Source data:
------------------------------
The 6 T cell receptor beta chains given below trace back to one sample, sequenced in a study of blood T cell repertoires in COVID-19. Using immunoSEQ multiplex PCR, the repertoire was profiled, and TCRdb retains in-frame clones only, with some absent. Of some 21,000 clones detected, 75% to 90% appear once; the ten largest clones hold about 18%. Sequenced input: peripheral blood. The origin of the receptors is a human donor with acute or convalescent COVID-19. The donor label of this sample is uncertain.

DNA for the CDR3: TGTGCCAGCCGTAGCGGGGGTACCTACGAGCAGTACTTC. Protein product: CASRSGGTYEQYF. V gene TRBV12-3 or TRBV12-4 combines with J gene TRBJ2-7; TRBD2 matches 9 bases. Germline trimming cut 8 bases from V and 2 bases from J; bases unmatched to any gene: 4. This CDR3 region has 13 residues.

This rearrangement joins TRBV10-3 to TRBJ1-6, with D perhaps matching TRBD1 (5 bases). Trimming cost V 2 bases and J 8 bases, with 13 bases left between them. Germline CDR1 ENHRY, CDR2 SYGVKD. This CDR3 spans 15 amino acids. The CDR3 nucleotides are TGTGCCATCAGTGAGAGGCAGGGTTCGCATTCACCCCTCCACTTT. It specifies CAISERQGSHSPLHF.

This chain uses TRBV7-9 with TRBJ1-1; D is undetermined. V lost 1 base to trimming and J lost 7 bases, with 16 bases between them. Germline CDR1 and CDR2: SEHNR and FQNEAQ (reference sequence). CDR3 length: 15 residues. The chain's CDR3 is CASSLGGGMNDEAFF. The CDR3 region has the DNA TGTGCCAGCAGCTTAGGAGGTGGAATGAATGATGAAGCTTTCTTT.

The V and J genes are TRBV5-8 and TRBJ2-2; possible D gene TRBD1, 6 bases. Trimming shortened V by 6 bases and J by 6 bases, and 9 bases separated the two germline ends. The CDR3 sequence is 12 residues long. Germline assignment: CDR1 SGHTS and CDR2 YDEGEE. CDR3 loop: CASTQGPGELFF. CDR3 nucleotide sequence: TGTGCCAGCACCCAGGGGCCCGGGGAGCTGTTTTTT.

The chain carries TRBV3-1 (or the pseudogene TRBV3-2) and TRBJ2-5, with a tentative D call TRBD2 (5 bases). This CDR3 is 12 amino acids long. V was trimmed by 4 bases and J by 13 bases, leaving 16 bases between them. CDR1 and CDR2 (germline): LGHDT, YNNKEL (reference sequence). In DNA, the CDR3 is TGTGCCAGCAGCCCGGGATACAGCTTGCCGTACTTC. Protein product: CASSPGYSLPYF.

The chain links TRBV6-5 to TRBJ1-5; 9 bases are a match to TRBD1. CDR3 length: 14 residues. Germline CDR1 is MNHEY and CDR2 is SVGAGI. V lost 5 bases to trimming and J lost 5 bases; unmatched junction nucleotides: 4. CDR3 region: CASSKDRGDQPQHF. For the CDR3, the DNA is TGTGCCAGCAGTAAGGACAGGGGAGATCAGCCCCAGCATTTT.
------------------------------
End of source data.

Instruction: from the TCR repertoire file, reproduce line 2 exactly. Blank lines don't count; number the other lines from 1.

DNA for the CDR3: TGTGCCAGCCGTAGCGGGGGTACCTACGAGCAGTACTTC. Protein product: CASRSGGTYEQYF. V gene TRBV12-3 or TRBV12-4 combines with J gene TRBJ2-7; TRBD2 matches 9 bases. Germline trimming cut 8 bases from V and 2 bases from J; bases unmatched to any gene: 4. This CDR3 region has 13 residues.